Debbie Friedman, self-taught Jewish folk singer, dies at 59
Debbie Friedman, a self-taught Jewish folk singer and composer who transformed synagogue music and worship by infusing traditional prayers with a contemporary sensibility, died Sunday at Mission Hospital in Mission Viejo. She was 59.
The cause was complications of pneumonia from an unknown viral infection, said her sister, Cheryl Friedman.
Over the last four decades Friedman recorded more than 20 albums of songs that combine English and Hebrew texts with folk rhythms. Among her best-known compositions is “Mi Sheberach,” the Jewish prayer for healing. Written for a friend who was struggling to adjust to getting older, it became a staple of Reform Jewish services and a central part of the Jewish healing movement, which reaches out to people coping with serious illness.
The song was performed at a Tucson temple Sunday for Arizona Congresswoman Gabrielle Giffords, critically wounded during a shooting rampage the day before, as well as at healing services for Friedman after she became ill last week.
Friedman, a self-described child of the 1960s, somewhat resembled Joan Baez with her dark, closely cropped hair. She taught herself to play guitar and compose by listening to the music of artists such as Judy Collins, Carly Simon and the folk trio Peter, Paul and Mary.
“Debbie Friedman has carved a very powerful legacy in the Jewish world,” the trio’s Peter Yarrow, who performed with her at Carnegie Hall, said some years ago. “She took all the energies of the folk music that preceded it and turned it into something that directly related to Jewishness. I don’t think anybody else has done that, and she has done it brilliantly.”
Since last year, Friedman was a music instructor and artist-in-residence at the Los Angeles campus of Hebrew Union College, where she taught a course on using Jewish texts as a source for songs, sermons, and study.
“She led a revolution…. Her music is quite universal in the Jewish community,” Rabbi Richard Levy, a longtime friend and director of spiritual growth at the college, said Monday.
Her music is most popular in Reform and Conservative synagogues, but it has also been performed in Orthodox Jewish settings and in Christian churches.
Although Friedman’s modern twist on Jewish spiritual music met considerable resistance at first, she eventually led congregations as cantorial soloist, even though she was not an ordained cantor.
The daughter of a kosher butcher and a food service director, Friedman was born in Utica, N.Y., on Feb. 23, 1951, and moved with her family to St. Paul, Minn., when she was 6. She took piano lessons as a child and taught herself to play guitar at a Jewish summer camp when she was a teenager.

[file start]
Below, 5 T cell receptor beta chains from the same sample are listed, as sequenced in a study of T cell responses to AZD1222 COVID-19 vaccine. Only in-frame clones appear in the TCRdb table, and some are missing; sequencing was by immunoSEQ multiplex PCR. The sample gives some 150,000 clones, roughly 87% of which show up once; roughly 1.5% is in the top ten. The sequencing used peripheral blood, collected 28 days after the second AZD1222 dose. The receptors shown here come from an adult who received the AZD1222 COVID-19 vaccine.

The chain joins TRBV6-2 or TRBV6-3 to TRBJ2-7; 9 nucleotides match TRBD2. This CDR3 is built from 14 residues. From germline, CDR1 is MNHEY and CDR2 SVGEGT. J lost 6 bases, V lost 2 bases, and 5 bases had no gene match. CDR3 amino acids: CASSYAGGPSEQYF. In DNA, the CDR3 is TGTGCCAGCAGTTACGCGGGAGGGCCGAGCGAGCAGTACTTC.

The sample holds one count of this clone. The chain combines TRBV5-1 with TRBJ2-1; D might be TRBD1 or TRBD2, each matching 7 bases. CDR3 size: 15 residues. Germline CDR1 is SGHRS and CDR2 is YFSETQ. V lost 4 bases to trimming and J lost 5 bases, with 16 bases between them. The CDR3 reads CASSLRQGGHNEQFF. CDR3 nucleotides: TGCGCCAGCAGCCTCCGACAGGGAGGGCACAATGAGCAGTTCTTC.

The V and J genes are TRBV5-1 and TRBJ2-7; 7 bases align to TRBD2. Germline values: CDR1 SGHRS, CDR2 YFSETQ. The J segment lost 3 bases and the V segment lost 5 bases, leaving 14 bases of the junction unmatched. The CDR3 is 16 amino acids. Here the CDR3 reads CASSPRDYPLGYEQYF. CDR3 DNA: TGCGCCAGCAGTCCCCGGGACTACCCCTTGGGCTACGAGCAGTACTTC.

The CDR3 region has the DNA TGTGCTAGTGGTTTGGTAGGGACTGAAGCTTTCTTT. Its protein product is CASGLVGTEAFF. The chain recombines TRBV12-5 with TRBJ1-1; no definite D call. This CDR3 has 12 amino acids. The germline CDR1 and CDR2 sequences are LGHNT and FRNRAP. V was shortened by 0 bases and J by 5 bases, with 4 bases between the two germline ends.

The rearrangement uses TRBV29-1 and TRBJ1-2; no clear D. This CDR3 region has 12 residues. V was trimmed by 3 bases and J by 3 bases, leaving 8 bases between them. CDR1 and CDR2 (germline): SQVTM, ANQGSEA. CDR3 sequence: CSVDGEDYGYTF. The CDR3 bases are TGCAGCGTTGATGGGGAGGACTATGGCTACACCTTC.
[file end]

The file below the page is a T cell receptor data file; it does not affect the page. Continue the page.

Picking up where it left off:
Instead of attending college, she moved to Israel after graduating from high school and lived on a kibbutz for six months. When she returned to the U.S., she began attending a St. Paul synagogue but found the services boring. “I realized the rabbi was talking, the choir was singing and nobody was doing anything. There was no participation,” she recalled in a 1995 interview with The Times.
Not long after, she was riding a bus from New Jersey to New York when a melody came into her head. She joined it to “V'ahavta,” a prayer about unity with God, and taught it to Jewish youths at a summer camp. Their reaction startled her. “All of a sudden they stood up, grabbed each other’s arms and joined in this prayer,” she said. “I realized something powerful was happening.”
The popularity of “V'ahavta” led her to make a demo. When she quickly sold 1,000 copies of the recording, she knew she had found her vocation.
“Music was the way she found to express her commitment to and love for Judaism, and that really was her calling,” Cheryl Friedman said of her sister, whose other survivors include her mother, Freda, of Laguna Hills, and sister Barbara Egli of Minnesota.
Several of Friedman’s songs are in the Reform prayer book, and some of her lyrics have appeared on Hallmark greeting cards. One of her most popular children’s compositions, the “Alef Bet Song” about the Hebrew alphabet, has been performed by Barney, the purple dinosaur from children’s TV.
Her primary objective was to “try to make prayer user friendly,” she told Reform Judaism magazine in 2002. “Because the music is in a familiar genre, people are able to make the connection between the music and the text. The real power is in the poetry of the liturgy, how moving and stirring it can be, connecting us to our deepest and most precious ideas, hopes, and fears.”
The funeral will be held at 11 a.m. Tuesday at Temple Beth Sholom, 2625 N. Tustin Ave., Santa Ana.
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